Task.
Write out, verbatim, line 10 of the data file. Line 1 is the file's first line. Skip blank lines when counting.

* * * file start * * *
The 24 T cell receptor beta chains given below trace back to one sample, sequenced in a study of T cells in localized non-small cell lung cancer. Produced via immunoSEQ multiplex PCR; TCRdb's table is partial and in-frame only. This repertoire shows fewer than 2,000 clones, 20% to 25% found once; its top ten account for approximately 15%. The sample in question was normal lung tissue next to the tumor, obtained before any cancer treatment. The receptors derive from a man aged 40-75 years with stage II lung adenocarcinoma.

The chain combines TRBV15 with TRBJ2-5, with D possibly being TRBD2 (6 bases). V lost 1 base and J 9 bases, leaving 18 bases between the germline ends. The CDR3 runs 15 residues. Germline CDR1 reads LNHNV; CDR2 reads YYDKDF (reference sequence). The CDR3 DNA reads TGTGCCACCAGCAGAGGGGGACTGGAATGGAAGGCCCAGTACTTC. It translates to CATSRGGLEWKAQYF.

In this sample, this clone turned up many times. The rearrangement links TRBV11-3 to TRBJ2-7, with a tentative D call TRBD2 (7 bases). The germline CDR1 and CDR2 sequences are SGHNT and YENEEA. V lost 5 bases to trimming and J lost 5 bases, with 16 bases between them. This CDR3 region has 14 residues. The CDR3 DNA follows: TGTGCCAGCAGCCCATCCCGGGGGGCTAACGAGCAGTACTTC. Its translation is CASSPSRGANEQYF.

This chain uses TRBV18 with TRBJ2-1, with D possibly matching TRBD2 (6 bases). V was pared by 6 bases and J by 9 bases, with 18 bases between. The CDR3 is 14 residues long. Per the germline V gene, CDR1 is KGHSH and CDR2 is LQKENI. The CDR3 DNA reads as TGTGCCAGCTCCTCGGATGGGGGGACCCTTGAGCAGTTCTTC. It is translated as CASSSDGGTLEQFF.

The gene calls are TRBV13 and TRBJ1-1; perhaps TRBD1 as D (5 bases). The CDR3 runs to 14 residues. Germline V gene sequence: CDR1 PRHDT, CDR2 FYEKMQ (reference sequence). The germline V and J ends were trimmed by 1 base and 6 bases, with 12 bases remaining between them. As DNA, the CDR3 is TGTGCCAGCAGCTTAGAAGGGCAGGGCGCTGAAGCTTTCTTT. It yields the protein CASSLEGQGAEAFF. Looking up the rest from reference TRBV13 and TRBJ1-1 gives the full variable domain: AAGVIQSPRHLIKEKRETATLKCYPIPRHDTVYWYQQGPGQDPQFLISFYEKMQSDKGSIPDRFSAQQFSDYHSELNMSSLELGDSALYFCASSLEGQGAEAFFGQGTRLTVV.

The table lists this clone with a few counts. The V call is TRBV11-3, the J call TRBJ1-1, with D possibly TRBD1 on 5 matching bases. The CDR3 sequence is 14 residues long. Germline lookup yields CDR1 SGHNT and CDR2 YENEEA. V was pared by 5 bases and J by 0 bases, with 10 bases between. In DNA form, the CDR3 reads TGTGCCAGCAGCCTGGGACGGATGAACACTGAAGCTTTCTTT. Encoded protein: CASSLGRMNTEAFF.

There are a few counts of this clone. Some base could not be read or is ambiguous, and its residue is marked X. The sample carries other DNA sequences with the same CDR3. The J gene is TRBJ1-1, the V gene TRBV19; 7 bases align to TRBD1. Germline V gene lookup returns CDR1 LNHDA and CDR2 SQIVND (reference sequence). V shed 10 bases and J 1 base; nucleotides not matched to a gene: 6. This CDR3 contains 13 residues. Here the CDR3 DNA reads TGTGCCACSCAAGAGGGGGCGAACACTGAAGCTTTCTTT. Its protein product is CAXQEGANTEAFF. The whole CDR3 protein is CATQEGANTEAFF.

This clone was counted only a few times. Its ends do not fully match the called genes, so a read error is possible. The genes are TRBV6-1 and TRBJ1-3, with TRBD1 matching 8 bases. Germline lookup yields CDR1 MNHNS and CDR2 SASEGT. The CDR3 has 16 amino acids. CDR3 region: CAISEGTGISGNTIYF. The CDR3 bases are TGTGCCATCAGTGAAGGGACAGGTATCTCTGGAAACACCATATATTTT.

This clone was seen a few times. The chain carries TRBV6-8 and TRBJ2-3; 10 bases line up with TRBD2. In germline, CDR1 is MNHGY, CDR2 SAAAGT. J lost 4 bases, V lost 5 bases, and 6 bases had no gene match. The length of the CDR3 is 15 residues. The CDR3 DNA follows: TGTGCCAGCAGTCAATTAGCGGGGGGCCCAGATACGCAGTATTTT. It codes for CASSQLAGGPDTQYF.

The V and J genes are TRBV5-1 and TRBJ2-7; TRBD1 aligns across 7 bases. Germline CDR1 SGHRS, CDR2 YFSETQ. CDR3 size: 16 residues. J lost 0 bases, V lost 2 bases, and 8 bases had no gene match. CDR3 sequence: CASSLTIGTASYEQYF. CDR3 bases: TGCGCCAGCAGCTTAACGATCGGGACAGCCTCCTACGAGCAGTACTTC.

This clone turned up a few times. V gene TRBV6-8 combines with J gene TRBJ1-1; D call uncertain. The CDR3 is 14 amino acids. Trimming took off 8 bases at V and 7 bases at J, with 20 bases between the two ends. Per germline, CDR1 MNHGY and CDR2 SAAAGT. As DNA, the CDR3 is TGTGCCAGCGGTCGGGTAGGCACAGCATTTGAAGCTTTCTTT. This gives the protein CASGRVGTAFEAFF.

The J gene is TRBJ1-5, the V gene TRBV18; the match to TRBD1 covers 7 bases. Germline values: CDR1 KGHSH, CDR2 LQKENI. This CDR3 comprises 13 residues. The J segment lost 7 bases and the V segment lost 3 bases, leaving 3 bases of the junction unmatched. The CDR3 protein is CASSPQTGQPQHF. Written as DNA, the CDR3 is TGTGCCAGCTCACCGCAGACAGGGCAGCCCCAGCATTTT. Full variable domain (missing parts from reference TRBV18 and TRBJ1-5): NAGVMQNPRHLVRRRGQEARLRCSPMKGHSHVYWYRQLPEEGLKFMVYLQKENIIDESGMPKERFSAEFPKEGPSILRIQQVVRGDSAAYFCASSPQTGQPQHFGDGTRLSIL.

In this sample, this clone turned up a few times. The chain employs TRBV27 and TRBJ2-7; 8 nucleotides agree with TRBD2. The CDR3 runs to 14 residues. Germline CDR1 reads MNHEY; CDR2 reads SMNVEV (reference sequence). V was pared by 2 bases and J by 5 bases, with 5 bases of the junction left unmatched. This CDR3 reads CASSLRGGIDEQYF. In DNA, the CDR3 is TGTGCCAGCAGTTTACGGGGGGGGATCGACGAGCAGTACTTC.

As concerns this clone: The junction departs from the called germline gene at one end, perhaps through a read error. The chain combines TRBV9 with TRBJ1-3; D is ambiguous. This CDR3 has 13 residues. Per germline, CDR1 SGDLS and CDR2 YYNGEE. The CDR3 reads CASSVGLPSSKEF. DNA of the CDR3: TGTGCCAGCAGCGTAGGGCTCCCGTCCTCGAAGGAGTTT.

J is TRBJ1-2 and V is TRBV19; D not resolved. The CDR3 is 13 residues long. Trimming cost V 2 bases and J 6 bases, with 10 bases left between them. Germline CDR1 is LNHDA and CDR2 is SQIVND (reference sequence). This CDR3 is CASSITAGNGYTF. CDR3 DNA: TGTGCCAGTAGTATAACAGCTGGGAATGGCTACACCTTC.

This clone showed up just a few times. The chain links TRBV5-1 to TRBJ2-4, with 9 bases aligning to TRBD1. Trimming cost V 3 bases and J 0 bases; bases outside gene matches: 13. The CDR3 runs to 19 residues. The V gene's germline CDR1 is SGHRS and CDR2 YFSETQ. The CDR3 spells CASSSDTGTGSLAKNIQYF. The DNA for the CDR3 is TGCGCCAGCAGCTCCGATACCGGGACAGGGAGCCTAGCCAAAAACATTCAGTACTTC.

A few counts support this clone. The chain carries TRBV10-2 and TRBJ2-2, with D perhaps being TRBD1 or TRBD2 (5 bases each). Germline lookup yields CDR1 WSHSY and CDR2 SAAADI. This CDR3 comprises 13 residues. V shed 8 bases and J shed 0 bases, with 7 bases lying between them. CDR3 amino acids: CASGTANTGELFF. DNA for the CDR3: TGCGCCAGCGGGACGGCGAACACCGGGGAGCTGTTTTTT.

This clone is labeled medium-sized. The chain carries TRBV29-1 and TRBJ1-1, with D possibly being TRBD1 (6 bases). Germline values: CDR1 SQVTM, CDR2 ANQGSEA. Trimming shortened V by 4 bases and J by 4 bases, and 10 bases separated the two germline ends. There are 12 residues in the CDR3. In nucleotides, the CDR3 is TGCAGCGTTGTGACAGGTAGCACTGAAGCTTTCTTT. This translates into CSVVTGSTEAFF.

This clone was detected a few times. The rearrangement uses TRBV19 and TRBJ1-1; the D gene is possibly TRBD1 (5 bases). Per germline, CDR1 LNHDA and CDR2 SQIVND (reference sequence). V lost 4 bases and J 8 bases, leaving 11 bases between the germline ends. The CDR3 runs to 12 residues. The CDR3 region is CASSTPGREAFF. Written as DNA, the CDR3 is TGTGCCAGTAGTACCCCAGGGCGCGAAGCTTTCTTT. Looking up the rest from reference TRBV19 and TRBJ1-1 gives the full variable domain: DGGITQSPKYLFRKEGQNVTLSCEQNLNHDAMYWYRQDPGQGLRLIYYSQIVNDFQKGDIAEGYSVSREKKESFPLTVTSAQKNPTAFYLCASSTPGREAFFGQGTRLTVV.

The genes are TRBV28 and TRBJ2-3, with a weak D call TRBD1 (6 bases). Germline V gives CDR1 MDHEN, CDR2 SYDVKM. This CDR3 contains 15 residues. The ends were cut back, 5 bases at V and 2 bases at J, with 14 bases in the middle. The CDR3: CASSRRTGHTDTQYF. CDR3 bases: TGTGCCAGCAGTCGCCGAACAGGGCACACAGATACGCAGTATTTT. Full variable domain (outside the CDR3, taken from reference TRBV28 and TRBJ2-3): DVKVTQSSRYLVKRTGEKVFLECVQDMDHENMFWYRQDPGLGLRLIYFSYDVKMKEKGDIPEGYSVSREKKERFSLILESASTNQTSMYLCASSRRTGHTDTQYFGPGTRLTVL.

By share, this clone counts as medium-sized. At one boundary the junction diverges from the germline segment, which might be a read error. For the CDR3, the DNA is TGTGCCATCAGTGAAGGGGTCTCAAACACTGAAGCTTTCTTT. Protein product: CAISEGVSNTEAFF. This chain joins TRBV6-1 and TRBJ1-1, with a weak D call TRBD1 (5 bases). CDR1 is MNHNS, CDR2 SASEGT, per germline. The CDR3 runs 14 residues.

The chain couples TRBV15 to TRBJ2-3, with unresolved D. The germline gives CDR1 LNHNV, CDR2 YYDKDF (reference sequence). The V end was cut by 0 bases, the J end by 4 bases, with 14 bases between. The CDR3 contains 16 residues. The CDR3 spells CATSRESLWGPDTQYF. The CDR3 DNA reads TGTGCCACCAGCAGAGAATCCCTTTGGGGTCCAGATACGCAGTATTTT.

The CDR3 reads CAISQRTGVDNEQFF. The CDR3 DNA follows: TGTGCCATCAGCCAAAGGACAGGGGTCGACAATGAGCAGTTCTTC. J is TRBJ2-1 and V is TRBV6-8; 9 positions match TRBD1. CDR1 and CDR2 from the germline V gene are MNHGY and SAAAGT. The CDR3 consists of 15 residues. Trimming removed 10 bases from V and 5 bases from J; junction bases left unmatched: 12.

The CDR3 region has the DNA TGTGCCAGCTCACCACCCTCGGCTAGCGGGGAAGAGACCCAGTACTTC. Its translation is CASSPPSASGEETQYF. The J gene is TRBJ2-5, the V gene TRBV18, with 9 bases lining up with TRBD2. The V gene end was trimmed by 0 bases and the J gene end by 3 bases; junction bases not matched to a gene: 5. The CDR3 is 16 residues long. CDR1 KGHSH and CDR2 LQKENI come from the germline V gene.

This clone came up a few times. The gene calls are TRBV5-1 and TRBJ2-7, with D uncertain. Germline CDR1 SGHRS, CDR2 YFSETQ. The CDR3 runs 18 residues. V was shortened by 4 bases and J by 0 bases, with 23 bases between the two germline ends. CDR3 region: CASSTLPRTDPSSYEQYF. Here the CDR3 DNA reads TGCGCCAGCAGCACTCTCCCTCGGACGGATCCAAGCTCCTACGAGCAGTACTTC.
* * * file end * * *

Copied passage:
The V and J genes are TRBV5-1 and TRBJ2-7; TRBD1 aligns across 7 bases. Germline CDR1 SGHRS, CDR2 YFSETQ. CDR3 size: 16 residues. J lost 0 bases, V lost 2 bases, and 8 bases had no gene match. CDR3 sequence: CASSLTIGTASYEQYF. CDR3 bases: TGCGCCAGCAGCTTAACGATCGGGACAGCCTCCTACGAGCAGTACTTC.